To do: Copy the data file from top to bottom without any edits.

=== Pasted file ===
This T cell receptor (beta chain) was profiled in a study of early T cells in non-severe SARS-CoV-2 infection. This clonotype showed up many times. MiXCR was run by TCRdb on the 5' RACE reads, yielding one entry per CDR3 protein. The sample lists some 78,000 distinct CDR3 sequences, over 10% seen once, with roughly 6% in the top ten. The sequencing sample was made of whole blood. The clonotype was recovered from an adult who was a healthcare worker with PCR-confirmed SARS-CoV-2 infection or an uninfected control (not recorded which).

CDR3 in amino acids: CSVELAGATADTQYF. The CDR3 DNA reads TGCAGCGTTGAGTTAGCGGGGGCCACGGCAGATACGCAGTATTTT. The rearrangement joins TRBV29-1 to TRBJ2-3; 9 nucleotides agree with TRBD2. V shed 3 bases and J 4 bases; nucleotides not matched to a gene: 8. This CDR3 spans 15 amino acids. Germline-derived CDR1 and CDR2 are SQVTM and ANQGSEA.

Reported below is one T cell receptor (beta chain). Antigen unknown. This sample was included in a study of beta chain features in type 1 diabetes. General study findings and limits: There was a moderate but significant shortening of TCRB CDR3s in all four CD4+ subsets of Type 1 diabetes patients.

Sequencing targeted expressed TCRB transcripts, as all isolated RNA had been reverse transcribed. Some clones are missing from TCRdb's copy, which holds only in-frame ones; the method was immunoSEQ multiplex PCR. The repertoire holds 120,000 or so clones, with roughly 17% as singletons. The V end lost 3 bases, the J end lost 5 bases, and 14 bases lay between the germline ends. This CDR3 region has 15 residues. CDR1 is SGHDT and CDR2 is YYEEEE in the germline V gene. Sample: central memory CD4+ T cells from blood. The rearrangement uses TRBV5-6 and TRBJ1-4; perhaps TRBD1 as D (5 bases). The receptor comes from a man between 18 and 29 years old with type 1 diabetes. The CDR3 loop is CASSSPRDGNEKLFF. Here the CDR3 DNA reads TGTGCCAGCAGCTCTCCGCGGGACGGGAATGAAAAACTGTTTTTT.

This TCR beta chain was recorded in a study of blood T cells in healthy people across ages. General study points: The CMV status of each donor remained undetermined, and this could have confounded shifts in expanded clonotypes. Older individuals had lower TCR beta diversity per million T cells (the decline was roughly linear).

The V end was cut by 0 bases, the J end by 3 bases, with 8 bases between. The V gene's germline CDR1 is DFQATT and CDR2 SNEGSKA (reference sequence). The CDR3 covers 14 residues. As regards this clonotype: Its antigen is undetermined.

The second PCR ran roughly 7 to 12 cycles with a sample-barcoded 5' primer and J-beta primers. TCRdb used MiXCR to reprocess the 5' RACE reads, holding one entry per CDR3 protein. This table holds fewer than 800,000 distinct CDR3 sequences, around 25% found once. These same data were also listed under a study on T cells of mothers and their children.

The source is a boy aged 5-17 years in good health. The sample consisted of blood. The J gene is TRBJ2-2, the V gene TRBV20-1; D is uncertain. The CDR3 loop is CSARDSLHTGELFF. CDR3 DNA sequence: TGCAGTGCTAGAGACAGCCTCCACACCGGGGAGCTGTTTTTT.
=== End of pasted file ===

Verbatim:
This T cell receptor (beta chain) was profiled in a study of early T cells in non-severe SARS-CoV-2 infection. This clonotype showed up many times. MiXCR was run by TCRdb on the 5' RACE reads, yielding one entry per CDR3 protein. The sample lists some 78,000 distinct CDR3 sequences, over 10% seen once, with roughly 6% in the top ten. The sequencing sample was made of whole blood. The clonotype was recovered from an adult who was a healthcare worker with PCR-confirmed SARS-CoV-2 infection or an uninfected control (not recorded which).

CDR3 in amino acids: CSVELAGATADTQYF. The CDR3 DNA reads TGCAGCGTTGAGTTAGCGGGGGCCACGGCAGATACGCAGTATTTT. The rearrangement joins TRBV29-1 to TRBJ2-3; 9 nucleotides agree with TRBD2. V shed 3 bases and J 4 bases; nucleotides not matched to a gene: 8. This CDR3 spans 15 amino acids. Germline-derived CDR1 and CDR2 are SQVTM and ANQGSEA.

Reported below is one T cell receptor (beta chain). Antigen unknown. This sample was included in a study of beta chain features in type 1 diabetes. General study findings and limits: There was a moderate but significant shortening of TCRB CDR3s in all four CD4+ subsets of Type 1 diabetes patients.

Sequencing targeted expressed TCRB transcripts, as all isolated RNA had been reverse transcribed. Some clones are missing from TCRdb's copy, which holds only in-frame ones; the method was immunoSEQ multiplex PCR. The repertoire holds 120,000 or so clones, with roughly 17% as singletons. The V end lost 3 bases, the J end lost 5 bases, and 14 bases lay between the germline ends. This CDR3 region has 15 residues. CDR1 is SGHDT and CDR2 is YYEEEE in the germline V gene. Sample: central memory CD4+ T cells from blood. The rearrangement uses TRBV5-6 and TRBJ1-4; perhaps TRBD1 as D (5 bases). The receptor comes from a man between 18 and 29 years old with type 1 diabetes. The CDR3 loop is CASSSPRDGNEKLFF. Here the CDR3 DNA reads TGTGCCAGCAGCTCTCCGCGGGACGGGAATGAAAAACTGTTTTTT.

This TCR beta chain was recorded in a study of blood T cells in healthy people across ages. General study points: The CMV status of each donor remained undetermined, and this could have confounded shifts in expanded clonotypes. Older individuals had lower TCR beta diversity per million T cells (the decline was roughly linear).

The V end was cut by 0 bases, the J end by 3 bases, with 8 bases between. The V gene's germline CDR1 is DFQATT and CDR2 SNEGSKA (reference sequence). The CDR3 covers 14 residues. As regards this clonotype: Its antigen is undetermined.

The second PCR ran roughly 7 to 12 cycles with a sample-barcoded 5' primer and J-beta primers. TCRdb used MiXCR to reprocess the 5' RACE reads, holding one entry per CDR3 protein. This table holds fewer than 800,000 distinct CDR3 sequences, around 25% found once. These same data were also listed under a study on T cells of mothers and their children.

The source is a boy aged 5-17 years in good health. The sample consisted of blood. The J gene is TRBJ2-2, the V gene TRBV20-1; D is uncertain. The CDR3 loop is CSARDSLHTGELFF. CDR3 DNA sequence: TGCAGTGCTAGAGACAGCCTCCACACCGGGGAGCTGTTTTTT.